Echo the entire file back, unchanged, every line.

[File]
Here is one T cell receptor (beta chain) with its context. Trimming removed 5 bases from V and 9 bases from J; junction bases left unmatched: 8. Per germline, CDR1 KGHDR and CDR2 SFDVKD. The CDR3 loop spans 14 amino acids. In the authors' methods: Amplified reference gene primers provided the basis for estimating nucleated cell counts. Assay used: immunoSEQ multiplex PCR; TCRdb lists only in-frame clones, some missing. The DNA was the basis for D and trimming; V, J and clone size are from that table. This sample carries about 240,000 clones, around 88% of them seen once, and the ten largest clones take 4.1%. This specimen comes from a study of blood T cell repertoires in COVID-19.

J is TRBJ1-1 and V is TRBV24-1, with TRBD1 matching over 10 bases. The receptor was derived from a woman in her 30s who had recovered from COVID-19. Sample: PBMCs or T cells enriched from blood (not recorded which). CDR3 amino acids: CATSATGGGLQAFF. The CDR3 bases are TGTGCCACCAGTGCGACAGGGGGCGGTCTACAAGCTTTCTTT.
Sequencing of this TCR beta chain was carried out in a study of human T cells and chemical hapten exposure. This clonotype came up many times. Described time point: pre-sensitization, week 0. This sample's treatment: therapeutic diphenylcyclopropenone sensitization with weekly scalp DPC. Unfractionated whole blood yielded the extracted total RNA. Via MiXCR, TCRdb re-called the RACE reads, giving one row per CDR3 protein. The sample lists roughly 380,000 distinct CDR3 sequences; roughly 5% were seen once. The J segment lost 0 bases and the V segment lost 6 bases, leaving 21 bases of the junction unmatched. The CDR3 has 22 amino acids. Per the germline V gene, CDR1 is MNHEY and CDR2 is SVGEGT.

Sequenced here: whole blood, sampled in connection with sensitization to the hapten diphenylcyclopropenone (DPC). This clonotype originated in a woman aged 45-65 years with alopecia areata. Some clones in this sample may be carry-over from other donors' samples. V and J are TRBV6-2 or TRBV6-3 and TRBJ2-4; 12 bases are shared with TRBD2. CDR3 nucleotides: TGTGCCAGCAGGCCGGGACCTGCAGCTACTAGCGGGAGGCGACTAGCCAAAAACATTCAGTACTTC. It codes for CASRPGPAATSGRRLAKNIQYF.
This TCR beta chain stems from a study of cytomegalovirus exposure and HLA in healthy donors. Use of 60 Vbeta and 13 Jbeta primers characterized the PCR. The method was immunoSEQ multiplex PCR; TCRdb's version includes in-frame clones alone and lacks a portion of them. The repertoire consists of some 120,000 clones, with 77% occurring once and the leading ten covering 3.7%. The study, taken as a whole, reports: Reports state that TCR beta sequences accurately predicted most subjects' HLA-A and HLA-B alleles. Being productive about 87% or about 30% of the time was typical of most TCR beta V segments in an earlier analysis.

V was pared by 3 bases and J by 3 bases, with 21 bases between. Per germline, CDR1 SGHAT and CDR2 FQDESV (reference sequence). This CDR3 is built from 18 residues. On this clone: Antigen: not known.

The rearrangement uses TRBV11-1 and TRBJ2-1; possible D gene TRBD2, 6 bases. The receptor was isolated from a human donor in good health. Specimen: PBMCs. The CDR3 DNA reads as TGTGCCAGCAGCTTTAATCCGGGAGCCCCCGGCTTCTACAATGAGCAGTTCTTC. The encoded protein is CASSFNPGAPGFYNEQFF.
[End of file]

Here is one T cell receptor (beta chain) with its context. Trimming removed 5 bases from V and 9 bases from J; junction bases left unmatched: 8. Per germline, CDR1 KGHDR and CDR2 SFDVKD. The CDR3 loop spans 14 amino acids. In the authors' methods: Amplified reference gene primers provided the basis for estimating nucleated cell counts. Assay used: immunoSEQ multiplex PCR; TCRdb lists only in-frame clones, some missing. The DNA was the basis for D and trimming; V, J and clone size are from that table. This sample carries about 240,000 clones, around 88% of them seen once, and the ten largest clones take 4.1%. This specimen comes from a study of blood T cell repertoires in COVID-19.

J is TRBJ1-1 and V is TRBV24-1, with TRBD1 matching over 10 bases. The receptor was derived from a woman in her 30s who had recovered from COVID-19. Sample: PBMCs or T cells enriched from blood (not recorded which). CDR3 amino acids: CATSATGGGLQAFF. The CDR3 bases are TGTGCCACCAGTGCGACAGGGGGCGGTCTACAAGCTTTCTTT.
Sequencing of this TCR beta chain was carried out in a study of human T cells and chemical hapten exposure. This clonotype came up many times. Described time point: pre-sensitization, week 0. This sample's treatment: therapeutic diphenylcyclopropenone sensitization with weekly scalp DPC. Unfractionated whole blood yielded the extracted total RNA. Via MiXCR, TCRdb re-called the RACE reads, giving one row per CDR3 protein. The sample lists roughly 380,000 distinct CDR3 sequences; roughly 5% were seen once. The J segment lost 0 bases and the V segment lost 6 bases, leaving 21 bases of the junction unmatched. The CDR3 has 22 amino acids. Per the germline V gene, CDR1 is MNHEY and CDR2 is SVGEGT.

Sequenced here: whole blood, sampled in connection with sensitization to the hapten diphenylcyclopropenone (DPC). This clonotype originated in a woman aged 45-65 years with alopecia areata. Some clones in this sample may be carry-over from other donors' samples. V and J are TRBV6-2 or TRBV6-3 and TRBJ2-4; 12 bases are shared with TRBD2. CDR3 nucleotides: TGTGCCAGCAGGCCGGGACCTGCAGCTACTAGCGGGAGGCGACTAGCCAAAAACATTCAGTACTTC. It codes for CASRPGPAATSGRRLAKNIQYF.
This TCR beta chain stems from a study of cytomegalovirus exposure and HLA in healthy donors. Use of 60 Vbeta and 13 Jbeta primers characterized the PCR. The method was immunoSEQ multiplex PCR; TCRdb's version includes in-frame clones alone and lacks a portion of them. The repertoire consists of some 120,000 clones, with 77% occurring once and the leading ten covering 3.7%. The study, taken as a whole, reports: Reports state that TCR beta sequences accurately predicted most subjects' HLA-A and HLA-B alleles. Being productive about 87% or about 30% of the time was typical of most TCR beta V segments in an earlier analysis.

V was pared by 3 bases and J by 3 bases, with 21 bases between. Per germline, CDR1 SGHAT and CDR2 FQDESV (reference sequence). This CDR3 is built from 18 residues. On this clone: Antigen: not known.

The rearrangement uses TRBV11-1 and TRBJ2-1; possible D gene TRBD2, 6 bases. The receptor was isolated from a human donor in good health. Specimen: PBMCs. The CDR3 DNA reads as TGTGCCAGCAGCTTTAATCCGGGAGCCCCCGGCTTCTACAATGAGCAGTTCTTC. The encoded protein is CASSFNPGAPGFYNEQFF.